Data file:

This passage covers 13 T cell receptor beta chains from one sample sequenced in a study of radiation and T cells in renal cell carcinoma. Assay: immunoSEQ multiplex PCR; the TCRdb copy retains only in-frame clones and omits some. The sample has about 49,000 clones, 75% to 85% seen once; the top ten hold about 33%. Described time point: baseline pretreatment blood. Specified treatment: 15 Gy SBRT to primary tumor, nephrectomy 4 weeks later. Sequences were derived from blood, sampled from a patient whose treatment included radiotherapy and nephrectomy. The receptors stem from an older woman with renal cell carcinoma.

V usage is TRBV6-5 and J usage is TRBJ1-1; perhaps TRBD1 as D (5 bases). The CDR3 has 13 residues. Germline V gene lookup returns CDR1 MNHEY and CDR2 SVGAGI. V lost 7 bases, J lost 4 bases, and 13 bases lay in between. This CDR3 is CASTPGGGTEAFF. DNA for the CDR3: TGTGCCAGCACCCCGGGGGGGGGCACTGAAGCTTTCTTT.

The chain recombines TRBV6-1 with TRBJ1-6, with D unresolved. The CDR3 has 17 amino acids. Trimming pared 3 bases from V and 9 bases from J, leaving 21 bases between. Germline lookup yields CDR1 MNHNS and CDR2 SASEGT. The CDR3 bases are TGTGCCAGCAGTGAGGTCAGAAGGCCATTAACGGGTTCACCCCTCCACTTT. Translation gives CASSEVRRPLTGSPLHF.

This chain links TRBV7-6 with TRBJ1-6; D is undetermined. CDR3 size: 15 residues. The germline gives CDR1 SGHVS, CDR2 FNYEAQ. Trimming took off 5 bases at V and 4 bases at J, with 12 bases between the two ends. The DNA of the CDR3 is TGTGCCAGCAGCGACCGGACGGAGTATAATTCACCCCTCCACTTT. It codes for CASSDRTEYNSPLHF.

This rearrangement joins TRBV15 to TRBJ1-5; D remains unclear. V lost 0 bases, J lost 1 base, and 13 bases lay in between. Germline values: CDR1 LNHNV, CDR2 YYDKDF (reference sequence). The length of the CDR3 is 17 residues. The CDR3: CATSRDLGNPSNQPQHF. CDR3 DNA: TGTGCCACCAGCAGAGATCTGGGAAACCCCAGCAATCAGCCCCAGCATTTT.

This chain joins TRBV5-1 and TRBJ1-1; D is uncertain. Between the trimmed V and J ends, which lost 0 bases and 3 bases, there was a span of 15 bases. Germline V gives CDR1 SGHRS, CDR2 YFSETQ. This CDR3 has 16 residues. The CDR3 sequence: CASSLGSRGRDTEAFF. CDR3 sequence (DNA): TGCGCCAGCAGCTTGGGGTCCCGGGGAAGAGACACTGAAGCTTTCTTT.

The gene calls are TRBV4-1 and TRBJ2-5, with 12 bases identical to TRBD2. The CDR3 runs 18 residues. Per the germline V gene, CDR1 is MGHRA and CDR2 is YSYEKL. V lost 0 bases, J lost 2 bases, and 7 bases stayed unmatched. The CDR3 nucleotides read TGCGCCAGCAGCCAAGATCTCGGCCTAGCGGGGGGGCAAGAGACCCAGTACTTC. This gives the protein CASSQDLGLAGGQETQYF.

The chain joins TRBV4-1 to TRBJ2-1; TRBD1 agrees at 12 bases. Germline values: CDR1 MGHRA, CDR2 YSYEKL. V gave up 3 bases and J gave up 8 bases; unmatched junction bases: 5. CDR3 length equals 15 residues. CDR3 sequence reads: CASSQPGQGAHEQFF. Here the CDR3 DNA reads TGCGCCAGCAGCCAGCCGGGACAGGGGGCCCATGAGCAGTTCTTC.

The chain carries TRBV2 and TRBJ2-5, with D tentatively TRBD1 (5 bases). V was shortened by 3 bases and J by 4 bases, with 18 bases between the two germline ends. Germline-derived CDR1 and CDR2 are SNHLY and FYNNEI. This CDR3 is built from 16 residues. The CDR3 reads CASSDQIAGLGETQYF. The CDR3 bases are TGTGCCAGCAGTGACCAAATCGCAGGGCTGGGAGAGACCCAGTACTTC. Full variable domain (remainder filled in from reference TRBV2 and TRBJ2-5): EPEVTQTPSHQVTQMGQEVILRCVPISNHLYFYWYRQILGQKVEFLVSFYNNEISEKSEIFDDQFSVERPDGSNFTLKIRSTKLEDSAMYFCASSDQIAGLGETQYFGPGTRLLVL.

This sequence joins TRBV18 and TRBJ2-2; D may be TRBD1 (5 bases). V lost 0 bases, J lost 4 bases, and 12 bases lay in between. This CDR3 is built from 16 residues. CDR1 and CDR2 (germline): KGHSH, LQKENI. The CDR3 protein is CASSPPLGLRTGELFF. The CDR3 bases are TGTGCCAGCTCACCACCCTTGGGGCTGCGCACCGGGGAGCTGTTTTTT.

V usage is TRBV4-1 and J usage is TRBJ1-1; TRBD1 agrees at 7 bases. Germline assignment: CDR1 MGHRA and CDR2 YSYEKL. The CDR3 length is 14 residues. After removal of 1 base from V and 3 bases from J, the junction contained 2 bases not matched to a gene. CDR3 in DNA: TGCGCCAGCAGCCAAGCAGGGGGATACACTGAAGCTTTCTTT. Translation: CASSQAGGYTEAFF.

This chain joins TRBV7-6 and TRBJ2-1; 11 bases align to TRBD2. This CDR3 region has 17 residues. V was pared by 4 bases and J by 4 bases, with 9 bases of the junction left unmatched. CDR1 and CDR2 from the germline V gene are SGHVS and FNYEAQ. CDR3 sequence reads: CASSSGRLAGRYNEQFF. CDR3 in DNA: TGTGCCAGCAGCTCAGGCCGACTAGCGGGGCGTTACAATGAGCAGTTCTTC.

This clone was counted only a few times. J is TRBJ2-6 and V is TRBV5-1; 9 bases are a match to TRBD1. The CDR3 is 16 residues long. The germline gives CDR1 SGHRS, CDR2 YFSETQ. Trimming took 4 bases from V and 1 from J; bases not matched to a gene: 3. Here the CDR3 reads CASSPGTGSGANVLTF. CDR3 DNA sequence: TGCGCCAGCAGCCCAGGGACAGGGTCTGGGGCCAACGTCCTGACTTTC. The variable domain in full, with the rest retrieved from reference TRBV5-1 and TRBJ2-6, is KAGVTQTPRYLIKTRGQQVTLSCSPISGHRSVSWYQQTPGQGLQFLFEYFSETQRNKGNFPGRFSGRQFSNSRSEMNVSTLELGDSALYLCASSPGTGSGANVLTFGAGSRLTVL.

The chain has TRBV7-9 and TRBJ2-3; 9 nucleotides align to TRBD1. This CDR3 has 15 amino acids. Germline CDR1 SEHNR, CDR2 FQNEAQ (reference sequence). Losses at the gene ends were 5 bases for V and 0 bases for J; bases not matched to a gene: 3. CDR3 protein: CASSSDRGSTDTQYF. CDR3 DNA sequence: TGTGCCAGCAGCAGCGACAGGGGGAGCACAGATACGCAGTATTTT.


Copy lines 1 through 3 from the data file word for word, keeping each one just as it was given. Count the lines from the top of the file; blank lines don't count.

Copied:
This passage covers 13 T cell receptor beta chains from one sample sequenced in a study of radiation and T cells in renal cell carcinoma. Assay: immunoSEQ multiplex PCR; the TCRdb copy retains only in-frame clones and omits some. The sample has about 49,000 clones, 75% to 85% seen once; the top ten hold about 33%. Described time point: baseline pretreatment blood. Specified treatment: 15 Gy SBRT to primary tumor, nephrectomy 4 weeks later. Sequences were derived from blood, sampled from a patient whose treatment included radiotherapy and nephrectomy. The receptors stem from an older woman with renal cell carcinoma.

V usage is TRBV6-5 and J usage is TRBJ1-1; perhaps TRBD1 as D (5 bases). The CDR3 has 13 residues. Germline V gene lookup returns CDR1 MNHEY and CDR2 SVGAGI. V lost 7 bases, J lost 4 bases, and 13 bases lay in between. This CDR3 is CASTPGGGTEAFF. DNA for the CDR3: TGTGCCAGCACCCCGGGGGGGGGCACTGAAGCTTTCTTT.

The chain recombines TRBV6-1 with TRBJ1-6, with D unresolved. The CDR3 has 17 amino acids. Trimming pared 3 bases from V and 9 bases from J, leaving 21 bases between. Germline lookup yields CDR1 MNHNS and CDR2 SASEGT. The CDR3 bases are TGTGCCAGCAGTGAGGTCAGAAGGCCATTAACGGGTTCACCCCTCCACTTT. Translation gives CASSEVRRPLTGSPLHF.